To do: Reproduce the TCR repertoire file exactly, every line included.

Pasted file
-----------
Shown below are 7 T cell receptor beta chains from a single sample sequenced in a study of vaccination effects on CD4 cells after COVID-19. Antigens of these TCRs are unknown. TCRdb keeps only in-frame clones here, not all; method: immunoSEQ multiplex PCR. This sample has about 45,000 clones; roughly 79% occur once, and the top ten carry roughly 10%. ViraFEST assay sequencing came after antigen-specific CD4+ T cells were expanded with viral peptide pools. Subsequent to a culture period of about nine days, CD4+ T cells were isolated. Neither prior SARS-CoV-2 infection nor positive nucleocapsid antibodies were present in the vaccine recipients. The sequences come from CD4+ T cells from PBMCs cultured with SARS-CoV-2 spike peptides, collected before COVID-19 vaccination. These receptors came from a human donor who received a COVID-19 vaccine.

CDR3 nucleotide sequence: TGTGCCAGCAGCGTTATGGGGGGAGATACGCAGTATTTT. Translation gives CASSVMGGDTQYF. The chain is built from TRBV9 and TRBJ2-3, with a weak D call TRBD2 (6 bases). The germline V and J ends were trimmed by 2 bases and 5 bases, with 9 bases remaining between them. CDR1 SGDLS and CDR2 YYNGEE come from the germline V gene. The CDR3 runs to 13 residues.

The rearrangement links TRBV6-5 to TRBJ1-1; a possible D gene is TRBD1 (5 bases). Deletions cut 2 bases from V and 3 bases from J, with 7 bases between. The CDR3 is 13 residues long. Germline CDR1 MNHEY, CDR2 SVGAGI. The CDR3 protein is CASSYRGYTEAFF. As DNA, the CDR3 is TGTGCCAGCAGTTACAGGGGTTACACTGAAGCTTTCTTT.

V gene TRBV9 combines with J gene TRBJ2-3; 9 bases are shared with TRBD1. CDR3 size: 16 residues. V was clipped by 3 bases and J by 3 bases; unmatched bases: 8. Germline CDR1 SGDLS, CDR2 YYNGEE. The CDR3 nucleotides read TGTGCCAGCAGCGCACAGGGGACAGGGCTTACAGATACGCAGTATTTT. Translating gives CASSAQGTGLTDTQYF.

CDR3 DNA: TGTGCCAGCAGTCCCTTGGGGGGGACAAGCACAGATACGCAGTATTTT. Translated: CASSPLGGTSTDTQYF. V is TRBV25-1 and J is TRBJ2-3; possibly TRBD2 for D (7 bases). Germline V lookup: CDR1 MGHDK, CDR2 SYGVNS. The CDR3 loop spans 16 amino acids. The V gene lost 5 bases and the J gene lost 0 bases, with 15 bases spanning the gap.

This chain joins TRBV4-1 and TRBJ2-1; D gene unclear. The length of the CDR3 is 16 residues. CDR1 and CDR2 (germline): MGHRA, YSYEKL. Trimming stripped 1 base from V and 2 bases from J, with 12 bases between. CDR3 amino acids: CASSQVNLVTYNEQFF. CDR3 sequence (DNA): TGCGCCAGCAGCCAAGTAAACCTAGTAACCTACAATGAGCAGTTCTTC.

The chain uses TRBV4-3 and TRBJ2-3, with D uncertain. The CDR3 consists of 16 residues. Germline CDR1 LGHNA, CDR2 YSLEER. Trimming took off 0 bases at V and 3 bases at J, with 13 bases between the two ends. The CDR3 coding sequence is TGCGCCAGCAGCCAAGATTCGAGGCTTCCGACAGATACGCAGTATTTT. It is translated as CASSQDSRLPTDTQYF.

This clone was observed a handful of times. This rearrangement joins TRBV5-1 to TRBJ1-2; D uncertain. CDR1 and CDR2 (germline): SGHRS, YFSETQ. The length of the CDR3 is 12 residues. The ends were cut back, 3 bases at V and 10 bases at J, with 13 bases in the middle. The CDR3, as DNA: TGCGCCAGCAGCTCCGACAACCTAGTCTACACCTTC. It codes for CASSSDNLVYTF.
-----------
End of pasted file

Shown below are 7 T cell receptor beta chains from a single sample sequenced in a study of vaccination effects on CD4 cells after COVID-19. Antigens of these TCRs are unknown. TCRdb keeps only in-frame clones here, not all; method: immunoSEQ multiplex PCR. This sample has about 45,000 clones; roughly 79% occur once, and the top ten carry roughly 10%. ViraFEST assay sequencing came after antigen-specific CD4+ T cells were expanded with viral peptide pools. Subsequent to a culture period of about nine days, CD4+ T cells were isolated. Neither prior SARS-CoV-2 infection nor positive nucleocapsid antibodies were present in the vaccine recipients. The sequences come from CD4+ T cells from PBMCs cultured with SARS-CoV-2 spike peptides, collected before COVID-19 vaccination. These receptors came from a human donor who received a COVID-19 vaccine.

CDR3 nucleotide sequence: TGTGCCAGCAGCGTTATGGGGGGAGATACGCAGTATTTT. Translation gives CASSVMGGDTQYF. The chain is built from TRBV9 and TRBJ2-3, with a weak D call TRBD2 (6 bases). The germline V and J ends were trimmed by 2 bases and 5 bases, with 9 bases remaining between them. CDR1 SGDLS and CDR2 YYNGEE come from the germline V gene. The CDR3 runs to 13 residues.

The rearrangement links TRBV6-5 to TRBJ1-1; a possible D gene is TRBD1 (5 bases). Deletions cut 2 bases from V and 3 bases from J, with 7 bases between. The CDR3 is 13 residues long. Germline CDR1 MNHEY, CDR2 SVGAGI. The CDR3 protein is CASSYRGYTEAFF. As DNA, the CDR3 is TGTGCCAGCAGTTACAGGGGTTACACTGAAGCTTTCTTT.

V gene TRBV9 combines with J gene TRBJ2-3; 9 bases are shared with TRBD1. CDR3 size: 16 residues. V was clipped by 3 bases and J by 3 bases; unmatched bases: 8. Germline CDR1 SGDLS, CDR2 YYNGEE. The CDR3 nucleotides read TGTGCCAGCAGCGCACAGGGGACAGGGCTTACAGATACGCAGTATTTT. Translating gives CASSAQGTGLTDTQYF.

CDR3 DNA: TGTGCCAGCAGTCCCTTGGGGGGGACAAGCACAGATACGCAGTATTTT. Translated: CASSPLGGTSTDTQYF. V is TRBV25-1 and J is TRBJ2-3; possibly TRBD2 for D (7 bases). Germline V lookup: CDR1 MGHDK, CDR2 SYGVNS. The CDR3 loop spans 16 amino acids. The V gene lost 5 bases and the J gene lost 0 bases, with 15 bases spanning the gap.

This chain joins TRBV4-1 and TRBJ2-1; D gene unclear. The length of the CDR3 is 16 residues. CDR1 and CDR2 (germline): MGHRA, YSYEKL. Trimming stripped 1 base from V and 2 bases from J, with 12 bases between. CDR3 amino acids: CASSQVNLVTYNEQFF. CDR3 sequence (DNA): TGCGCCAGCAGCCAAGTAAACCTAGTAACCTACAATGAGCAGTTCTTC.

The chain uses TRBV4-3 and TRBJ2-3, with D uncertain. The CDR3 consists of 16 residues. Germline CDR1 LGHNA, CDR2 YSLEER. Trimming took off 0 bases at V and 3 bases at J, with 13 bases between the two ends. The CDR3 coding sequence is TGCGCCAGCAGCCAAGATTCGAGGCTTCCGACAGATACGCAGTATTTT. It is translated as CASSQDSRLPTDTQYF.

This clone was observed a handful of times. This rearrangement joins TRBV5-1 to TRBJ1-2; D uncertain. CDR1 and CDR2 (germline): SGHRS, YFSETQ. The length of the CDR3 is 12 residues. The ends were cut back, 3 bases at V and 10 bases at J, with 13 bases in the middle. The CDR3, as DNA: TGCGCCAGCAGCTCCGACAACCTAGTCTACACCTTC. It codes for CASSSDNLVYTF.